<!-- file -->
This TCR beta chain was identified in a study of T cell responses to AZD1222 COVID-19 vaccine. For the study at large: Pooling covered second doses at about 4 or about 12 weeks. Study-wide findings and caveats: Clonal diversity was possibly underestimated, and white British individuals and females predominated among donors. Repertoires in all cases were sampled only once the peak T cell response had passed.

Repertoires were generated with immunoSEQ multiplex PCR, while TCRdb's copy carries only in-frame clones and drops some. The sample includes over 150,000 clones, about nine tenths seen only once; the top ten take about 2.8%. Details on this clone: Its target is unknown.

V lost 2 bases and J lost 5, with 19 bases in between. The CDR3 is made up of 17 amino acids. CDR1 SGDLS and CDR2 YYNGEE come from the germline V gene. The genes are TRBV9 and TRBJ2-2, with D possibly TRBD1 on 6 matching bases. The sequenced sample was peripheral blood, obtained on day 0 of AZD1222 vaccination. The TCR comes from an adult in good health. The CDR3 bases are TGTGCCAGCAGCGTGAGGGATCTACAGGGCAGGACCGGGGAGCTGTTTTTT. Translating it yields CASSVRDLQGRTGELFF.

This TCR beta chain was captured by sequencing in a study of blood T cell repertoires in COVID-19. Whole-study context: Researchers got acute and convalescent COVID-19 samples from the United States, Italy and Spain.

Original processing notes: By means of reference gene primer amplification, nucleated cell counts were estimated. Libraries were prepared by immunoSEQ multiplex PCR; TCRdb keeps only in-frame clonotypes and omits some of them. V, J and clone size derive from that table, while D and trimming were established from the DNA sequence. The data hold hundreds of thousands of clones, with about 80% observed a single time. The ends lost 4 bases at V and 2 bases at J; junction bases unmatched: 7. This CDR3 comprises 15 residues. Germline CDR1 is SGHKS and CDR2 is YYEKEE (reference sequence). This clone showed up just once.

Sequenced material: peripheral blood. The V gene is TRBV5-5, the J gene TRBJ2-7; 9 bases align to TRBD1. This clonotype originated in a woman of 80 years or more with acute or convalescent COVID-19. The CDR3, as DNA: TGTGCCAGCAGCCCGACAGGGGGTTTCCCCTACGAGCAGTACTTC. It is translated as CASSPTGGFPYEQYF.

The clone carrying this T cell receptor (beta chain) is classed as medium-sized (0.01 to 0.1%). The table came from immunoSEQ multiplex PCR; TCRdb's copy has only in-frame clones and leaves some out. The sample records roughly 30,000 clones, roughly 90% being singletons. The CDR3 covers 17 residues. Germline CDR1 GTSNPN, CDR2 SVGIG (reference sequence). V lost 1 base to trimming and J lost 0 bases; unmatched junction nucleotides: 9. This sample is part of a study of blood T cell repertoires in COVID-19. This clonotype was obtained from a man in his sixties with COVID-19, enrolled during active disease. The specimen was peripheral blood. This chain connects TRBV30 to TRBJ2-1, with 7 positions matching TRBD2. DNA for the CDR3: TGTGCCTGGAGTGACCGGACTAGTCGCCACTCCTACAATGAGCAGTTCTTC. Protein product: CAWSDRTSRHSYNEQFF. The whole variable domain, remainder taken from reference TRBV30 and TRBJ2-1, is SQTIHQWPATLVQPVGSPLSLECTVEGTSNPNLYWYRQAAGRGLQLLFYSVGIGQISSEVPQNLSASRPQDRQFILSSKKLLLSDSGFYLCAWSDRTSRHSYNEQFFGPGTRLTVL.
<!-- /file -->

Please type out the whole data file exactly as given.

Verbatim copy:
This TCR beta chain was identified in a study of T cell responses to AZD1222 COVID-19 vaccine. For the study at large: Pooling covered second doses at about 4 or about 12 weeks. Study-wide findings and caveats: Clonal diversity was possibly underestimated, and white British individuals and females predominated among donors. Repertoires in all cases were sampled only once the peak T cell response had passed.

Repertoires were generated with immunoSEQ multiplex PCR, while TCRdb's copy carries only in-frame clones and drops some. The sample includes over 150,000 clones, about nine tenths seen only once; the top ten take about 2.8%. Details on this clone: Its target is unknown.

V lost 2 bases and J lost 5, with 19 bases in between. The CDR3 is made up of 17 amino acids. CDR1 SGDLS and CDR2 YYNGEE come from the germline V gene. The genes are TRBV9 and TRBJ2-2, with D possibly TRBD1 on 6 matching bases. The sequenced sample was peripheral blood, obtained on day 0 of AZD1222 vaccination. The TCR comes from an adult in good health. The CDR3 bases are TGTGCCAGCAGCGTGAGGGATCTACAGGGCAGGACCGGGGAGCTGTTTTTT. Translating it yields CASSVRDLQGRTGELFF.

This TCR beta chain was captured by sequencing in a study of blood T cell repertoires in COVID-19. Whole-study context: Researchers got acute and convalescent COVID-19 samples from the United States, Italy and Spain.

Original processing notes: By means of reference gene primer amplification, nucleated cell counts were estimated. Libraries were prepared by immunoSEQ multiplex PCR; TCRdb keeps only in-frame clonotypes and omits some of them. V, J and clone size derive from that table, while D and trimming were established from the DNA sequence. The data hold hundreds of thousands of clones, with about 80% observed a single time. The ends lost 4 bases at V and 2 bases at J; junction bases unmatched: 7. This CDR3 comprises 15 residues. Germline CDR1 is SGHKS and CDR2 is YYEKEE (reference sequence). This clone showed up just once.

Sequenced material: peripheral blood. The V gene is TRBV5-5, the J gene TRBJ2-7; 9 bases align to TRBD1. This clonotype originated in a woman of 80 years or more with acute or convalescent COVID-19. The CDR3, as DNA: TGTGCCAGCAGCCCGACAGGGGGTTTCCCCTACGAGCAGTACTTC. It is translated as CASSPTGGFPYEQYF.

The clone carrying this T cell receptor (beta chain) is classed as medium-sized (0.01 to 0.1%). The table came from immunoSEQ multiplex PCR; TCRdb's copy has only in-frame clones and leaves some out. The sample records roughly 30,000 clones, roughly 90% being singletons. The CDR3 covers 17 residues. Germline CDR1 GTSNPN, CDR2 SVGIG (reference sequence). V lost 1 base to trimming and J lost 0 bases; unmatched junction nucleotides: 9. This sample is part of a study of blood T cell repertoires in COVID-19. This clonotype was obtained from a man in his sixties with COVID-19, enrolled during active disease. The specimen was peripheral blood. This chain connects TRBV30 to TRBJ2-1, with 7 positions matching TRBD2. DNA for the CDR3: TGTGCCTGGAGTGACCGGACTAGTCGCCACTCCTACAATGAGCAGTTCTTC. Protein product: CAWSDRTSRHSYNEQFF. The whole variable domain, remainder taken from reference TRBV30 and TRBJ2-1, is SQTIHQWPATLVQPVGSPLSLECTVEGTSNPNLYWYRQAAGRGLQLLFYSVGIGQISSEVPQNLSASRPQDRQFILSSKKLLLSDSGFYLCAWSDRTSRHSYNEQFFGPGTRLTVL.